Huddersfield vs Wigan Rugby League | Rugby Union Stream
Huddersfield is a large market town in West Yorkshire, England. It is the 11th largest town in the United Kingdom, with a population of 162,949 at the 2011 census. It lies halfway between Leeds and Manchester.
Huddersfield is near the confluence of the River Colne and the River Holme. Within the historic county boundaries of the West Riding of Yorkshire, it is the largest urban area in the metropolitan borough of Kirklees and the administrative centre of the borough. The town is known for its role in the Industrial Revolution, and for being the birthplaces of rugby league, Labour Prime Minister Harold Wilson, and the film star James Mason.
Huddersfield is home to rugby league team Huddersfield Giants, founded in 1895, who play in the European Super League, and Premier League football team Huddersfield Town A.F.C., founded in 1908. The town is home to the University of Huddersfield and the sixth form colleges Greenhead College, Kirklees College and Huddersfield New College
Huddersfield is a town of Victorian architecture. Huddersfield railway station is a Grade I listed building described by John Betjeman as "the most splendid station façade in England", second only to St Pancras, London. The station in St George's Square was renovated at a cost of £4 million and subsequently won the Europa Nostra award for European architecture.
Wigan ( WIG-ən) is a town in Greater Manchester, England, on the River Douglas, 7.9 miles (13 km) south-west of Bolton, 10 miles (16 km) north of Warrington and 16 miles (25.7 km) west-northwest of Manchester. Wigan is the largest settlement in the Metropolitan Borough of Wigan and is its administrative centre. The town has a population of 103,608, whilst the wider borough has a population of 318,100.Historically in Lancashire, Wigan during classical antiquity was in the territory of the Brigantes, an ancient Celtic tribe that ruled much of what is now northern England. The Brigantes were subjugated in the Roman conquest of Britain during the 1st century, and it is asserted that the Roman settlement of Coccium was established where Wigan lies. Wigan is believed to have been incorporated as a borough in 1246 following the issue of a charter by King Henry III of England. At the end of the Middle Ages it was one of four boroughs in Lancashire established by Royal charter.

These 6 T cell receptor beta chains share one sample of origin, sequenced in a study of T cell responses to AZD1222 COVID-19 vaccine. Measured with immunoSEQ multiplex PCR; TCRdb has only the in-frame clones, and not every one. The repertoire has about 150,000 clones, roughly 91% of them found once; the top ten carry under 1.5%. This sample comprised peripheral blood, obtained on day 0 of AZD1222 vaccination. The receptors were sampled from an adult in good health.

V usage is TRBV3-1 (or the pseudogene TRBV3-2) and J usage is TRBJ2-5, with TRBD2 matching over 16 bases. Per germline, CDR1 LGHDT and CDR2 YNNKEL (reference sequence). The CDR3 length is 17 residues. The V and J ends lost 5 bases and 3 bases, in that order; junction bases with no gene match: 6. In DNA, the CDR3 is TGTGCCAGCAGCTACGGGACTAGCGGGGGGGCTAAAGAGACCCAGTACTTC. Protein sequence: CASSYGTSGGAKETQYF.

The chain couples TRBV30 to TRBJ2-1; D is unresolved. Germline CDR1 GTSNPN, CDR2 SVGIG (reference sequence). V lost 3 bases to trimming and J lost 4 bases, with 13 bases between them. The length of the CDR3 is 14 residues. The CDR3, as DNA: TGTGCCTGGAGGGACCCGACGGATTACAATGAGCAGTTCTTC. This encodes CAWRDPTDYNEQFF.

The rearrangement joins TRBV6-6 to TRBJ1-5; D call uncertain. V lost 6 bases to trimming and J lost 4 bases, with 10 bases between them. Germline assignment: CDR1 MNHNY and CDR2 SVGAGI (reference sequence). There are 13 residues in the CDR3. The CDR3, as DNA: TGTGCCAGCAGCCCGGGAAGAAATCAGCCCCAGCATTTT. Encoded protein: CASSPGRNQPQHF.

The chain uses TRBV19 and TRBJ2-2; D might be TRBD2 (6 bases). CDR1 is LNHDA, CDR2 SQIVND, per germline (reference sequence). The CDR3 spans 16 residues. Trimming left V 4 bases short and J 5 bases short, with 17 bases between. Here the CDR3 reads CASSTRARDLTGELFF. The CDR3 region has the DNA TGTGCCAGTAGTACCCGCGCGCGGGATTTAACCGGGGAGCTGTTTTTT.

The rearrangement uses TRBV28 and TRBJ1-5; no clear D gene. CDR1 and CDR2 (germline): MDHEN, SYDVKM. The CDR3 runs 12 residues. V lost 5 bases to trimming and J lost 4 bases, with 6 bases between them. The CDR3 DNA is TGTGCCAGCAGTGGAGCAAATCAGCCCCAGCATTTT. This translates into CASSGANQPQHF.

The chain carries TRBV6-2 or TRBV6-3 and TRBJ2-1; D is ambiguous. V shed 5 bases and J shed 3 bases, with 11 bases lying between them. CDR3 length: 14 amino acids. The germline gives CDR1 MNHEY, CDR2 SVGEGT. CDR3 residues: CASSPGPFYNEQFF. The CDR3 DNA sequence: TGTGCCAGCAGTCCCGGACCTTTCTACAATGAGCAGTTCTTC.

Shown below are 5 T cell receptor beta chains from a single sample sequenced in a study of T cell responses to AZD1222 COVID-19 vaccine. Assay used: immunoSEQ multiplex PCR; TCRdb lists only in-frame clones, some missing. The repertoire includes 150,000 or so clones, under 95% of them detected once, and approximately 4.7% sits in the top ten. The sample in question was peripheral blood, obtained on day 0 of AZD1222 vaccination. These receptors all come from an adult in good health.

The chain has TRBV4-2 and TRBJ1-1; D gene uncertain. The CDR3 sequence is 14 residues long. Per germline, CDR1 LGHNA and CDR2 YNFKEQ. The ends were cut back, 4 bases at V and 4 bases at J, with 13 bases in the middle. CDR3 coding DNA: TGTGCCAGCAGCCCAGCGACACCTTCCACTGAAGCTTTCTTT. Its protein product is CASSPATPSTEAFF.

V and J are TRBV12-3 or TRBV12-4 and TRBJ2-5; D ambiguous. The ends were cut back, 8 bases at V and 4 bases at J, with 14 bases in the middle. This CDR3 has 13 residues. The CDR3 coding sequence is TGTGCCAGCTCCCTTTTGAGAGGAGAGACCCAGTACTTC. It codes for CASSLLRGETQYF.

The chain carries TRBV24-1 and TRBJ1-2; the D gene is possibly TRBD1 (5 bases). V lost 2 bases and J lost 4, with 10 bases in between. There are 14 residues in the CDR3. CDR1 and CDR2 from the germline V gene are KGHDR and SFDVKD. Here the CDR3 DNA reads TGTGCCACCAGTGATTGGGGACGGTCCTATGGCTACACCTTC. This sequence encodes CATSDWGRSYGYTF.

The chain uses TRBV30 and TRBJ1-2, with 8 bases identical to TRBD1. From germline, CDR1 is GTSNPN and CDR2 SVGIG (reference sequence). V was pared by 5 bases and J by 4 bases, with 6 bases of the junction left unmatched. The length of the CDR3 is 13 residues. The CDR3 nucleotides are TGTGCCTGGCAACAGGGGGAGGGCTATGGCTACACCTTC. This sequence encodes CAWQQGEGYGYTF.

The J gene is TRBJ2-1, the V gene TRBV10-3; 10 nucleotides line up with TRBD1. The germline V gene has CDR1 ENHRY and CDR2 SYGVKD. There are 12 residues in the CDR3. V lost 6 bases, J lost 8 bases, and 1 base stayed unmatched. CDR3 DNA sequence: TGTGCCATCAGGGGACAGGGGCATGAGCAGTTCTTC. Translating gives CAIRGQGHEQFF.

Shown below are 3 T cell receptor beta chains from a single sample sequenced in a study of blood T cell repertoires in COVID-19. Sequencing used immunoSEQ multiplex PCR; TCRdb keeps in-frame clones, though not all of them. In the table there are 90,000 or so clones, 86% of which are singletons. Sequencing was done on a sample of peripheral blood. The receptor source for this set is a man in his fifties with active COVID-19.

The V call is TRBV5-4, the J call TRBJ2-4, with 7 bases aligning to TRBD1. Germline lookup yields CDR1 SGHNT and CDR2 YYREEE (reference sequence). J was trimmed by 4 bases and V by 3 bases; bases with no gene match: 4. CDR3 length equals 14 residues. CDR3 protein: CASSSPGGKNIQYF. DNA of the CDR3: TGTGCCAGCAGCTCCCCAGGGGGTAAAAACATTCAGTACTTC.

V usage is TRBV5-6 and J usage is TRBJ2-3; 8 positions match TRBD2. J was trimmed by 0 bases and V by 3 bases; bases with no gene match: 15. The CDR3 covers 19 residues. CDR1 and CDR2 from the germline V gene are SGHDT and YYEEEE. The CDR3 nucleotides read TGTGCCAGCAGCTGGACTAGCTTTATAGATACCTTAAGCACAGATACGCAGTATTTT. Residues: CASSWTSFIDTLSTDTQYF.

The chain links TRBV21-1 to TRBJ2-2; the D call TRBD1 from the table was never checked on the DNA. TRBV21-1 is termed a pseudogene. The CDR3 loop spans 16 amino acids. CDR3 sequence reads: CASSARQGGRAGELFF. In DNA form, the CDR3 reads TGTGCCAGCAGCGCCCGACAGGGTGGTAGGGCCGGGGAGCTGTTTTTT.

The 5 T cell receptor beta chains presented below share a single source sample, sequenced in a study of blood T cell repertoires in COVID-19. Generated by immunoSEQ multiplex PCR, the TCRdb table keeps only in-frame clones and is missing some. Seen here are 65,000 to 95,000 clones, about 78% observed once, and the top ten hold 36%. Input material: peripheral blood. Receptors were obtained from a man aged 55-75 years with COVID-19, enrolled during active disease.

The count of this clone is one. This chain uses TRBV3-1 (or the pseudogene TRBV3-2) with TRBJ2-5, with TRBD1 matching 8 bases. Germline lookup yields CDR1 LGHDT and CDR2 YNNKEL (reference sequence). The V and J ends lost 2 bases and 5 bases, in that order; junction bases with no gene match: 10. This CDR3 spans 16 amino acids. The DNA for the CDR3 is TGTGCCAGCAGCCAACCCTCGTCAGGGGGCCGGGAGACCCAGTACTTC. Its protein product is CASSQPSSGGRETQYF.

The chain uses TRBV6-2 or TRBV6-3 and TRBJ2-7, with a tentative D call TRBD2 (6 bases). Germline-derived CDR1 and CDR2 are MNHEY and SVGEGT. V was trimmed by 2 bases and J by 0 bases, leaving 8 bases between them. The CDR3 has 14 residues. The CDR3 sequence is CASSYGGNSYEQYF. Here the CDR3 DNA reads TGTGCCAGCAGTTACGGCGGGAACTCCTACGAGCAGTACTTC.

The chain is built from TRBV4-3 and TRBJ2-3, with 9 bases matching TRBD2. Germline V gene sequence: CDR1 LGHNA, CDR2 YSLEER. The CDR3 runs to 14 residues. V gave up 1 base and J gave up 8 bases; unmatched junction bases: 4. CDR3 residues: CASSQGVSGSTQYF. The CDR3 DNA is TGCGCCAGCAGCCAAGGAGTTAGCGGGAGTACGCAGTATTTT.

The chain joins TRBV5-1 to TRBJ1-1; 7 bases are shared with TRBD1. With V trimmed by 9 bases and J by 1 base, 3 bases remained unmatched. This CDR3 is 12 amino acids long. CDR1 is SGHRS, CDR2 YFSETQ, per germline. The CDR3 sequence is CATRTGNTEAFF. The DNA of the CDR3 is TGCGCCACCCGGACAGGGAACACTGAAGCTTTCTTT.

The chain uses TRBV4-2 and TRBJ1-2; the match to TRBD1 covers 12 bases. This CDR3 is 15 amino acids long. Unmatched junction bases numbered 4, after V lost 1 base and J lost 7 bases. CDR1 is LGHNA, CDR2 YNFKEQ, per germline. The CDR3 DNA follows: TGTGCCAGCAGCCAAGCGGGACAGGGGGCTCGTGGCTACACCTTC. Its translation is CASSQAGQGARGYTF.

During the Industrial Revolution Wigan experienced dramatic economic expansion and a rapid rise in population. Although porcelain manufacture and clock making had been major industries, Wigan became known as a major mill town and coal mining district. A coal mine was recorded in 1450 and at its peak there were 1,000 pit shafts within 5 miles (8 km) of the town centre. Mining was so extensive that a town councillor remarked that "a coal mine in the backyard was not uncommon in Wigan". Coal mining ceased during the latter part of the 20th century.
Wigan Pier, a wharf on the Leeds and Liverpool Canal, was made famous by the writer George Orwell. In his book, The Road to Wigan Pier, Orwell highlighted the poor working and living conditions of the inhabitants during the 1930s. Following the decline of heavy industry in the region, Wigan Pier's warehouses and wharfs became a local heritage centre and cultural quarter. The DW Stadium is home to Wigan Athletic Football Club and Wigan Warriors Rugby League Football Club.